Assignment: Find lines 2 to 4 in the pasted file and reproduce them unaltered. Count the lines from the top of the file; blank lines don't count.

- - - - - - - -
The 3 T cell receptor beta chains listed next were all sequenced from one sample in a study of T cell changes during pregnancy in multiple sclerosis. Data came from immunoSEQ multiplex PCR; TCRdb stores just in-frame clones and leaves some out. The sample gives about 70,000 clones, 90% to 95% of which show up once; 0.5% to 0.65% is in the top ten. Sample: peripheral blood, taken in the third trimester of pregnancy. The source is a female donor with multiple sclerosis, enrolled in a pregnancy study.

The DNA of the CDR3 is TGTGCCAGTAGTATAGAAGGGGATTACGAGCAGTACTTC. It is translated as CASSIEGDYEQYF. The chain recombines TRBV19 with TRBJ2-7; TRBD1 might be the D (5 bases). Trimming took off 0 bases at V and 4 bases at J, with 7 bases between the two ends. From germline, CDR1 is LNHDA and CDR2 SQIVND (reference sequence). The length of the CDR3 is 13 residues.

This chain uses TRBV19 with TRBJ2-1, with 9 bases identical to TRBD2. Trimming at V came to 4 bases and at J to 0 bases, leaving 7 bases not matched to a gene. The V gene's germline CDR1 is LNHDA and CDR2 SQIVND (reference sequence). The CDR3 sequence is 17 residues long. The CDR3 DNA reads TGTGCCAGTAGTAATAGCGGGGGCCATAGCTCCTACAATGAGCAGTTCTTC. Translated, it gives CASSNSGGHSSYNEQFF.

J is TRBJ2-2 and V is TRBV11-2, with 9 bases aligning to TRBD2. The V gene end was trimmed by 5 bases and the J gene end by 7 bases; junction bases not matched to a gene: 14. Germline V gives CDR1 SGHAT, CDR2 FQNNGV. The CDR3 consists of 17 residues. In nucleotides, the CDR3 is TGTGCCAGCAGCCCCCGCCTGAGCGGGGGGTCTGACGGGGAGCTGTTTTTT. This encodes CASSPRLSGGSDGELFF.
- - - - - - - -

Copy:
The DNA of the CDR3 is TGTGCCAGTAGTATAGAAGGGGATTACGAGCAGTACTTC. It is translated as CASSIEGDYEQYF. The chain recombines TRBV19 with TRBJ2-7; TRBD1 might be the D (5 bases). Trimming took off 0 bases at V and 4 bases at J, with 7 bases between the two ends. From germline, CDR1 is LNHDA and CDR2 SQIVND (reference sequence). The length of the CDR3 is 13 residues.

This chain uses TRBV19 with TRBJ2-1, with 9 bases identical to TRBD2. Trimming at V came to 4 bases and at J to 0 bases, leaving 7 bases not matched to a gene. The V gene's germline CDR1 is LNHDA and CDR2 SQIVND (reference sequence). The CDR3 sequence is 17 residues long. The CDR3 DNA reads TGTGCCAGTAGTAATAGCGGGGGCCATAGCTCCTACAATGAGCAGTTCTTC. Translated, it gives CASSNSGGHSSYNEQFF.

J is TRBJ2-2 and V is TRBV11-2, with 9 bases aligning to TRBD2. The V gene end was trimmed by 5 bases and the J gene end by 7 bases; junction bases not matched to a gene: 14. Germline V gives CDR1 SGHAT, CDR2 FQNNGV. The CDR3 consists of 17 residues. In nucleotides, the CDR3 is TGTGCCAGCAGCCCCCGCCTGAGCGGGGGGTCTGACGGGGAGCTGTTTTTT. This encodes CASSPRLSGGSDGELFF.